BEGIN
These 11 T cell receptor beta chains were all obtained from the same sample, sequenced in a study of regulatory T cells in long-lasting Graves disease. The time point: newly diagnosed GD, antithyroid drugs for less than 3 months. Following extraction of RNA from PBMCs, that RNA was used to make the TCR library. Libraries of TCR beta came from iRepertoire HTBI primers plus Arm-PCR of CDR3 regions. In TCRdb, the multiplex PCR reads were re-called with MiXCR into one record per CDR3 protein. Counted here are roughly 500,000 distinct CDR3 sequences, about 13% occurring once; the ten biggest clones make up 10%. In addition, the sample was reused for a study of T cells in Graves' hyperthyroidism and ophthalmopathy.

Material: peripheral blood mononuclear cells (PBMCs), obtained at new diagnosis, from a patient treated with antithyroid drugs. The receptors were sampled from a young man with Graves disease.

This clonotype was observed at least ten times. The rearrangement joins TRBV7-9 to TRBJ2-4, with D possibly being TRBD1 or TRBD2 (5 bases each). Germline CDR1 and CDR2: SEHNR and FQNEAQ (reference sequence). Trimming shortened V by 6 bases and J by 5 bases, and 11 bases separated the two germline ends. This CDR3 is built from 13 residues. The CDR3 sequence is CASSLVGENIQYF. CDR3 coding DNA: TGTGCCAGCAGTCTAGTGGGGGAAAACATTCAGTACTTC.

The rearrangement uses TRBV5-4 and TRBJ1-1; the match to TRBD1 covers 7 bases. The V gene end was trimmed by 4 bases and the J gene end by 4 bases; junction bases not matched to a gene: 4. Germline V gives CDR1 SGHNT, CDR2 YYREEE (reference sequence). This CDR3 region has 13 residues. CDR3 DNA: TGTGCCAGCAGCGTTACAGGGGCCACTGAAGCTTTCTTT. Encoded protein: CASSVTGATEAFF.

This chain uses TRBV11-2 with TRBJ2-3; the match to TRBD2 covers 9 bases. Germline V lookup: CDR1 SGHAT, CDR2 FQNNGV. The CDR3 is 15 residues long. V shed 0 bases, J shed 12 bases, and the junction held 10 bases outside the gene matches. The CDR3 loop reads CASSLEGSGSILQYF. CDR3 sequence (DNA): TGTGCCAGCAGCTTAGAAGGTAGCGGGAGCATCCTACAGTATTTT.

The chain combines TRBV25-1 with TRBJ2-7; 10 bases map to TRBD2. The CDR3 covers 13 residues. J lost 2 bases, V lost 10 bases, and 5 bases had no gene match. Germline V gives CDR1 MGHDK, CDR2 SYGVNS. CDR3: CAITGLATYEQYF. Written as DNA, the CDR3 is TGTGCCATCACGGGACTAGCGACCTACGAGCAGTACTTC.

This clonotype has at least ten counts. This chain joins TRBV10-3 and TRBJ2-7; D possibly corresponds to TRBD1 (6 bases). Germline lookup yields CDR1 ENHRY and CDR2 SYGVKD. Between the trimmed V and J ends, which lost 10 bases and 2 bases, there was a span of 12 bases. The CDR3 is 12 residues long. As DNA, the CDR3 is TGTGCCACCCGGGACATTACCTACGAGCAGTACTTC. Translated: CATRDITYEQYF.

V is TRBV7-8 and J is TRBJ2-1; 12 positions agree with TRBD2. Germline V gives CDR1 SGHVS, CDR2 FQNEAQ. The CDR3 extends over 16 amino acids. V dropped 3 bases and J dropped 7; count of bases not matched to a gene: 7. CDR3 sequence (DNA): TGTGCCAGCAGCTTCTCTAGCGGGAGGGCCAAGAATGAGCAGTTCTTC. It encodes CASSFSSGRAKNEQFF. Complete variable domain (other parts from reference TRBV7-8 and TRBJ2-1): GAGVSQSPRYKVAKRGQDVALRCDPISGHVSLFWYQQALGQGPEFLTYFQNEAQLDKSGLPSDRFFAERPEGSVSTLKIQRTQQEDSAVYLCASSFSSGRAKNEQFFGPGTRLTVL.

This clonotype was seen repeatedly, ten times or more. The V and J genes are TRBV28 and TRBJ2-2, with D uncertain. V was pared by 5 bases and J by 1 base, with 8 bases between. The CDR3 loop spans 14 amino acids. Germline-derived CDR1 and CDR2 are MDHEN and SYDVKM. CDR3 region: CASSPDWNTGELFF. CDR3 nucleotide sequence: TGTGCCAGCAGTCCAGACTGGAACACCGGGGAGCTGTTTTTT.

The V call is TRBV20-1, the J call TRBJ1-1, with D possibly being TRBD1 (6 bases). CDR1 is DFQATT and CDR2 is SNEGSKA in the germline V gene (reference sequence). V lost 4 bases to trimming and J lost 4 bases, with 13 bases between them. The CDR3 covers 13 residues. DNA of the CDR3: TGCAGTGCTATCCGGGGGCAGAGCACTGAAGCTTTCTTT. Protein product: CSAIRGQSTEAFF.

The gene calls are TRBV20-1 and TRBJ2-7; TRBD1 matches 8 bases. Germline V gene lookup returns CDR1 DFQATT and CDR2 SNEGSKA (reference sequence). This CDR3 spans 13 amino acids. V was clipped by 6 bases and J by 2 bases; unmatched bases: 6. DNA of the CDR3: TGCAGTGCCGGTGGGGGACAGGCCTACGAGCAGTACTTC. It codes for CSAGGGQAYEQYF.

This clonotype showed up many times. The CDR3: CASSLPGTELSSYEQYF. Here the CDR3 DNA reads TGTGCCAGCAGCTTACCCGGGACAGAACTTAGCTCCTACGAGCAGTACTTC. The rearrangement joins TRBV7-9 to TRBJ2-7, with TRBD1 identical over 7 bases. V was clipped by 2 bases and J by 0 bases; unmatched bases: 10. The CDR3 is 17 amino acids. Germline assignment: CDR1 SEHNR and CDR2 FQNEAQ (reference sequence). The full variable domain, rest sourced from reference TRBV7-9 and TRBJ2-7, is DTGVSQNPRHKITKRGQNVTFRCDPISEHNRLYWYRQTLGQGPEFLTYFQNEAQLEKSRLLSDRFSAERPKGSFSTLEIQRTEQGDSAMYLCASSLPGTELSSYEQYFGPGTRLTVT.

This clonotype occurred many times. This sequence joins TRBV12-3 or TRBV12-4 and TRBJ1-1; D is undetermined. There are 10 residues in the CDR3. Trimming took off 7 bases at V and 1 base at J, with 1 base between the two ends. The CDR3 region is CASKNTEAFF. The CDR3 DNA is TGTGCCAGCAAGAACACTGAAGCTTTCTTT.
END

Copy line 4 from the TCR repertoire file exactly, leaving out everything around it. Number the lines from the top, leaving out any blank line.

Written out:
The rearrangement uses TRBV5-4 and TRBJ1-1; the match to TRBD1 covers 7 bases. The V gene end was trimmed by 4 bases and the J gene end by 4 bases; junction bases not matched to a gene: 4. Germline V gives CDR1 SGHNT, CDR2 YYREEE (reference sequence). This CDR3 region has 13 residues. CDR3 DNA: TGTGCCAGCAGCGTTACAGGGGCCACTGAAGCTTTCTTT. Encoded protein: CASSVTGATEAFF.